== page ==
The Long Road To Transparency

Post-Recession feels

With a decade’s hindsight, it is clear the 2008 crisis that almost brought down the world’s financial system emerged after “The Great Moderation,” a long period of economic and price stability that fostered complacency and risk-taking. While economists debate as to who is to blame or what triggered the chain reaction leading to the financial collapse, it seems as though the fault lies in lax financial regulations, a lack of oversight, a hunt for riskier assets by banks, hedge funds and investors, and irresponsibility toward risk.

Fast-forward a decade, the terms “Risk Management,” “Transparency,” and “Integrity” are preponderant, conscientiously woven into the codes of corporate governance of most nations, forming the very basis of company morale.

An Open-Source Culture

Ending corporate secrecy and corruption is on the agenda of most nations

Nine years ago, GitHub, an open software collaboration plat-form was founded, an embodiment of our open source culture. Tech enterprises are in the habit of empowering individuals to collaborate, create and produce. The relationship between producers, contributors and consumers is blurred. The collective pursuit has created an ecosystem, where contribution and community-driven work drives the economy. “Open source” is synonymous with transparency where an individual’s ability to openly collaborate with others is leveraged.

Elon Musk, the Silicon Valley’s rebel, demonstrated the power of transparency, when in 2016, he published his now legendary post, “The Secret Tesla Motors Master Plan (just between you and me)” – a basic roadmap that lays out his vision. Elon Musk’s secret-sauce is in plain sight, for everyone to see. (This seems counter-intuitive when we consider the extent to which individuals and corporations will go to great lengths to keep something a secret.) Musk, by offering total transparency, encourages a trusting public to buy into his ventures as they feel he has nothing to hide.

“Wait, I’ll Google It”

The Internet-Era is entrenched in the Information Age, an age where Google is a verb, and Mark Zuckerberg’s motto, “The more we connect, the better it gets.” His mission would make it possible for any individual to access and share information, redistributing global power. It is this access and sharing that is a) Pushing companies to take on a highly inclusive approach and b) Holding companies and public or-ganisms accountable. The Sharing Economy, Social Media, and user ratings are a foundation for an increasing number of businesses of the likes of Uber or Airbnb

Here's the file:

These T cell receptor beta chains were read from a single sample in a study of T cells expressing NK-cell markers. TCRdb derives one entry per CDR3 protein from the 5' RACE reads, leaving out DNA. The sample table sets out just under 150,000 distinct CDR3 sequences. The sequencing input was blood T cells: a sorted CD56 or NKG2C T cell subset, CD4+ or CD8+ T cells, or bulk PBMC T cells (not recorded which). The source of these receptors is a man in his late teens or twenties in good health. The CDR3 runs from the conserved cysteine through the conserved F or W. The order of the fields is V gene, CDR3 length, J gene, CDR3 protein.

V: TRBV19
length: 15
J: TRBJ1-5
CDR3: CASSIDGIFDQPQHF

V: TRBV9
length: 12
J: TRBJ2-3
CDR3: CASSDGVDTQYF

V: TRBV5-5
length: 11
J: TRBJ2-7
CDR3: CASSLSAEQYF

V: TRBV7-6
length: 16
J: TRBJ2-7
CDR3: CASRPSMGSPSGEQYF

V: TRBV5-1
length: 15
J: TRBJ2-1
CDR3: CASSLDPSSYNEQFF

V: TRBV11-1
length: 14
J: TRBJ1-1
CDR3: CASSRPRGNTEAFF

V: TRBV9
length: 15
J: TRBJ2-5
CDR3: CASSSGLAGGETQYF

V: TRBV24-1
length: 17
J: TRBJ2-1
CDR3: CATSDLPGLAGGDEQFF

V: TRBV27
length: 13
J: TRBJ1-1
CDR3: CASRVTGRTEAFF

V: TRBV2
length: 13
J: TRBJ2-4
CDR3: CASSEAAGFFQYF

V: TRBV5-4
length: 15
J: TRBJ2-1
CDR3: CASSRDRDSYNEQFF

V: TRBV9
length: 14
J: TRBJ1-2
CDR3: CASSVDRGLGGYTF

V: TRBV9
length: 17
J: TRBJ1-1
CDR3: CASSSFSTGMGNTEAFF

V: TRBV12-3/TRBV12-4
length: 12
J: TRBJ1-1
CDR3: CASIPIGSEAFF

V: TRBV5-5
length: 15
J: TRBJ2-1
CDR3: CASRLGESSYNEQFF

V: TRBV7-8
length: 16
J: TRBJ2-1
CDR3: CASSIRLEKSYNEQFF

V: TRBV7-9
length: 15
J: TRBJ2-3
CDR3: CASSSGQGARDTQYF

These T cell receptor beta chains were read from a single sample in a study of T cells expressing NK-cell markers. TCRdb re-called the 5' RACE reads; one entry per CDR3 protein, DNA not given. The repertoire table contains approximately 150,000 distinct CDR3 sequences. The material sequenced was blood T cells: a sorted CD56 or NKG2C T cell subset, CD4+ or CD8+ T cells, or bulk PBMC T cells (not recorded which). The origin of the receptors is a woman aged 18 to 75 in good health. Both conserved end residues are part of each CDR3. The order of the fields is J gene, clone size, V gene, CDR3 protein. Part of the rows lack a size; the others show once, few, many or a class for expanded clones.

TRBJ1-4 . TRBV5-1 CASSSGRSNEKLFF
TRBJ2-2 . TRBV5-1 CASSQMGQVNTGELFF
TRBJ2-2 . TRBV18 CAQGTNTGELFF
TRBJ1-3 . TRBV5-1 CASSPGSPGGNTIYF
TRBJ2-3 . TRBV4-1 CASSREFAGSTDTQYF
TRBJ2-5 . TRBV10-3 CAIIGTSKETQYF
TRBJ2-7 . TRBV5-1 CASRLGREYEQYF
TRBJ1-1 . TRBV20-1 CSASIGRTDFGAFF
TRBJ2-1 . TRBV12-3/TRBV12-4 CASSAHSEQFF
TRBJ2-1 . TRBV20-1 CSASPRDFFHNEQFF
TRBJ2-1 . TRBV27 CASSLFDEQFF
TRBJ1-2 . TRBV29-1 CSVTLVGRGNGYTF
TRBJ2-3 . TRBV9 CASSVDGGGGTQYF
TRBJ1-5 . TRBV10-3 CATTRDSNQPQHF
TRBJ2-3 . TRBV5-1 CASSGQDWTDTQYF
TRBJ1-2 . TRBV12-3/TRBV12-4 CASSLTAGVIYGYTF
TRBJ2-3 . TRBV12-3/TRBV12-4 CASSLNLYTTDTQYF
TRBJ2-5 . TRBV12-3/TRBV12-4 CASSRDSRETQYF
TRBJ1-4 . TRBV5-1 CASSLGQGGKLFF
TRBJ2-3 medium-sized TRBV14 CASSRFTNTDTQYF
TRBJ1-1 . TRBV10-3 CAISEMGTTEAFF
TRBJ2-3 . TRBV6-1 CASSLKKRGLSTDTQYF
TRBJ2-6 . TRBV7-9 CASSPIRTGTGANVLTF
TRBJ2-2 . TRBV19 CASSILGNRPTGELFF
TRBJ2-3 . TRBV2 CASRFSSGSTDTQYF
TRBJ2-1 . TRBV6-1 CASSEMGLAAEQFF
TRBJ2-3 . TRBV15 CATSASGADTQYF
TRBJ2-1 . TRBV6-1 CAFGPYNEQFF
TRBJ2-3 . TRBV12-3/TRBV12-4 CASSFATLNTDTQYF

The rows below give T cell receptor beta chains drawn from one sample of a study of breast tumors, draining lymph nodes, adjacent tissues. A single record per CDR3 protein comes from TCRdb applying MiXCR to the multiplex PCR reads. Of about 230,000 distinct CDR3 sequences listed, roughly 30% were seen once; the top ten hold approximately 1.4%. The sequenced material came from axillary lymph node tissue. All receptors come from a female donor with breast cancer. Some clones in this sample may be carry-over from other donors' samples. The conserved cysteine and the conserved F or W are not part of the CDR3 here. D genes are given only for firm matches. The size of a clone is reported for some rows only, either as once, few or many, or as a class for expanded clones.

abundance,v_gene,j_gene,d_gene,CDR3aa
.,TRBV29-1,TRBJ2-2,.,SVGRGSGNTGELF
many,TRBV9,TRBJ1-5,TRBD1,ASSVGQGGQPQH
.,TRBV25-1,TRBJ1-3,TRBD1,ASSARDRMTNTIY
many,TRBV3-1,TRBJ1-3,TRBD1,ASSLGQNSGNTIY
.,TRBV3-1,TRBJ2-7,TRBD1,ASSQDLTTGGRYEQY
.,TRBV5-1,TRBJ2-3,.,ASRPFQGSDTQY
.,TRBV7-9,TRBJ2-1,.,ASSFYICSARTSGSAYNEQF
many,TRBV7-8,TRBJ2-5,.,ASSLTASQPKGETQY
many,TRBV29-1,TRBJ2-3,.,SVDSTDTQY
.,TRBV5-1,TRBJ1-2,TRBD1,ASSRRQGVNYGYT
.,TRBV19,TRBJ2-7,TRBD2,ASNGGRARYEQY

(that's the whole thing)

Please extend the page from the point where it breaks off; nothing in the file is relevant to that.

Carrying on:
Whistle-blowers, Leakers, Hackers, NGOs and  Investigative Journalists

From Edward Snowden to Chelsea Manning, whistle-blowers are global countercultural heroes, cultural icons of this era, willing to pay the steep price of denouncing wrongdoing. More recently, Michael Moore launched TrumpiLeaks, an online platform, on which users can anonymously share information about the White House.

Ending corporate secrecy and corruption is on the agenda of most nations, an endeavour that is incited by fierce investigative journalism (recall the exposure of the Panama Papers by the International Consortium of Investigative Journalists.) NGOs in the transparency sphere, acting as external entities, are increasingly sophisticated, and capable of pushing for openness by pressuring multinationals and governments.

Governments and Corporate Governance

Governments are demanding greater corporate accountability in the wake of the 2008 global crisis, which exposed the fragilities of our financial system. Borders may present an obstruction to the compliance to standards and laws, which is complicated by companies’ presence in various countries. However, governments are pushing for global standards and compliance to these standards.

Company Morale

Successful start-ups and companies founded on transparency, supportive manage-ment, fair work ethics and ‘cool’ corporate culture have won over the people. Elon Musk’s gamble on transparency paid off big-time. There is nothing we love more than consistency, transparency and a healthy dose of ludicrousness.
With transparency gaining traction and companies forced to reveal more about themselves, we wonder: where should the limits of transparency lie?